UBC Theses and Dissertations
Metaphor, world view and the continuity of Canadian poetry : a study of the major English Canadian poets with a computer concordance to metaphor Djwa, Sandra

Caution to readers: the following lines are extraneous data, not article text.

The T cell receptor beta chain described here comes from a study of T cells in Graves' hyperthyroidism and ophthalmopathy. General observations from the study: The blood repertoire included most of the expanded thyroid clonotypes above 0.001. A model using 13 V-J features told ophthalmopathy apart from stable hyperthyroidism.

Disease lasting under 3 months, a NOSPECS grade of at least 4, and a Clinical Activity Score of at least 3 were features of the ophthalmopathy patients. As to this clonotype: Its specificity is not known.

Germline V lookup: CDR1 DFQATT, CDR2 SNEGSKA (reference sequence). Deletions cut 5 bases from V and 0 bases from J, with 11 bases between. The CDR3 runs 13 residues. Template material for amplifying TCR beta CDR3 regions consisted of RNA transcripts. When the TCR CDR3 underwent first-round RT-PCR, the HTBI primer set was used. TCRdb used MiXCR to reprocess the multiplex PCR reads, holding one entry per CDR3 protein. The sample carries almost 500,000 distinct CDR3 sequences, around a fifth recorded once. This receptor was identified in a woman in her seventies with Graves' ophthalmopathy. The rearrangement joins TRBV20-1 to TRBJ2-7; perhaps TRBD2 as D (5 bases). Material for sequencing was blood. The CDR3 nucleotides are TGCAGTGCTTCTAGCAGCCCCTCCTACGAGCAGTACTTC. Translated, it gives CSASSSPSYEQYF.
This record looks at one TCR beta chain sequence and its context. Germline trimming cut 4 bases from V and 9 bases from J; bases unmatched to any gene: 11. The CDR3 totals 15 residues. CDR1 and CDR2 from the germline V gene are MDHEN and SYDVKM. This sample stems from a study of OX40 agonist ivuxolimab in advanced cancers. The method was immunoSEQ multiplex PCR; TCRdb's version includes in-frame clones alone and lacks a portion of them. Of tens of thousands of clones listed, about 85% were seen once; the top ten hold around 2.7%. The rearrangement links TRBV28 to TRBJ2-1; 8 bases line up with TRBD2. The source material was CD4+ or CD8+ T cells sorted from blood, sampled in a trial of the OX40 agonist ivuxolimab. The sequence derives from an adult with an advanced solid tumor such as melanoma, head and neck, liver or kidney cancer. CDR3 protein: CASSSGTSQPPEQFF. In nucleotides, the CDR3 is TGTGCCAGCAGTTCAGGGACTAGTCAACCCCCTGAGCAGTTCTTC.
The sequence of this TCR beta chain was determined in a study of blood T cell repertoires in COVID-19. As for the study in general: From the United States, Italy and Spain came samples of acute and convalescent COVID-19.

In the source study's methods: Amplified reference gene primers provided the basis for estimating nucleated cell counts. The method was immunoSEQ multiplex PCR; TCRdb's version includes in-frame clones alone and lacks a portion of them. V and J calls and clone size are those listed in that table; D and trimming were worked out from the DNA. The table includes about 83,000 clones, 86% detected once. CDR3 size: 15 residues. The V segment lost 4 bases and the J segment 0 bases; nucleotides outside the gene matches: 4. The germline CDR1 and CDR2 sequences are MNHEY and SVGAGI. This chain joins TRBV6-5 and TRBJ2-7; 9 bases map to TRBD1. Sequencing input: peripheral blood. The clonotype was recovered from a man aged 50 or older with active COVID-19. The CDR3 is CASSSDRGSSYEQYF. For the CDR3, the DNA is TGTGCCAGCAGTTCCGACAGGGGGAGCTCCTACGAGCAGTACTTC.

This dissertation differs from previous research in that it suggests the continuity of Canadian poetry within a hypothesized four stages of development in North American poetry. The study is supported by a supplementary computer concordance to the major works of Sir Charles G.D. Roberts, Isabella Valancy Crawford, Archibald Lampman, Duncan Campbell Scott, E.J. Pratt, Earle Birney and Margaret Avison. The continuity of Canadian poetry is indicated by a transference of poetic metaphor and world view from the works of Sir Charles G.D. Roberts (the 1880’s Group), to those of E.J. Pratt (the 1920's Group), and from Pratt to Earle Birney (the 1940’s Group). Stage One in the development of North American poetry emerges in relationship to the building up of community. Stage Two is characterized by a Romantic transcending of the land which overleaps evil; Stage Three by an acknowledgement of evil in man and nature and Stage Four by a concentrated inquiry into the evil of human nature in what might be described as the contemporary Black Romantic Movement. Chapter One, "The Forest and The Garden" chronicles the wilderness-garden antithesis in relationship to Oliver Goldsmith, Charles Heavysege and Isabella Valancy Crawford. The dominant world view of this group is that of "garden" as it relates to the cultivation of the forest, and the primary metaphors are from the vegetative world. Chapter Two, "The Dream World", describes the movement away from the dream as a metaphor of romantic transcendentalism in the works of Sir Charles G.D. Roberts, Archibald Lampman and Duncan Campbell Scott. The "dream" in Roberts' canon emerges as a vehicle for transcendence which fuses Christian Romanticism and Darwinian progress; in the later works of Duncan Campbell Scott this transcendence is denied and evil is admitted, and the dream emerges in relationship to the temporal world. Chapter Three, "From Steel To Stone", indicates the transference of metaphor and world view from Roberts to Pratt in which the earlier poet's aspiring Darwinism is transformed into an atavistical structure which stresses the possibility of human Retrogression to the cave ethic, the steel to stone reversal. It is suggested that this atavistic reversal and the dominant metaphor of "blood" which characterize poetry written from 1920 to 1945 were occasioned by the carnage of two world wars. In E.J. Pratt's early work, the blood metaphor is associated with the bloodshed of war, and the "taint" or toxin of evil in the bloodstream which precipitates war. But it is also associated with a structure similar to Eliot's fertility cycle and the possibility of Christ-like redemption. In Pratt's later works, the blood metaphor moves directly into the Aryan myth and this also characterizes the writings of A.M. Klein. In F.R. Scott, Pratt's "taint" or "toxin", although carrying all of its previous escatological structure, becomes a real virus. Chapter Four, "The Fallen World", suggests that the concept of the Fall dominates poetry written in Canada from 1950 to 1965. Earle Birney is introduced as a transitional poet and it is suggested that his earlier poetry, which shows the influence of E.J. Pratt, moves from an Auden-inspired humanism, not unlike that of Scott and Pratt, to an ethos verging on the contemporary Black Romantic, which stresses the inversion of traditional Romantic myth and morality. Faced with the fallen world, the contemporary poet may decide to set up demons and assign to them a positive value (as Leonard Cohen and Daryl Hine do) or he may prefer to assign reality to the traditional God in relationship to the making of his own poetic world (as Margaret Avison does). The works of Avison and Cohen are examined in relationship to a world view which stresses the fallen world and the primary metaphors of sun-destructive and sun-creative. The Conclusion reviews the dominant metaphors and world views which have characterized Canadian poetry. It suggests that the development of poetry in Canada has been similar to the development of poetry in the United States in broad general terms although specific aspects of historical and geographical structure have changed some of the details of this development. It concludes that there is a continuity of Canadian poetry.
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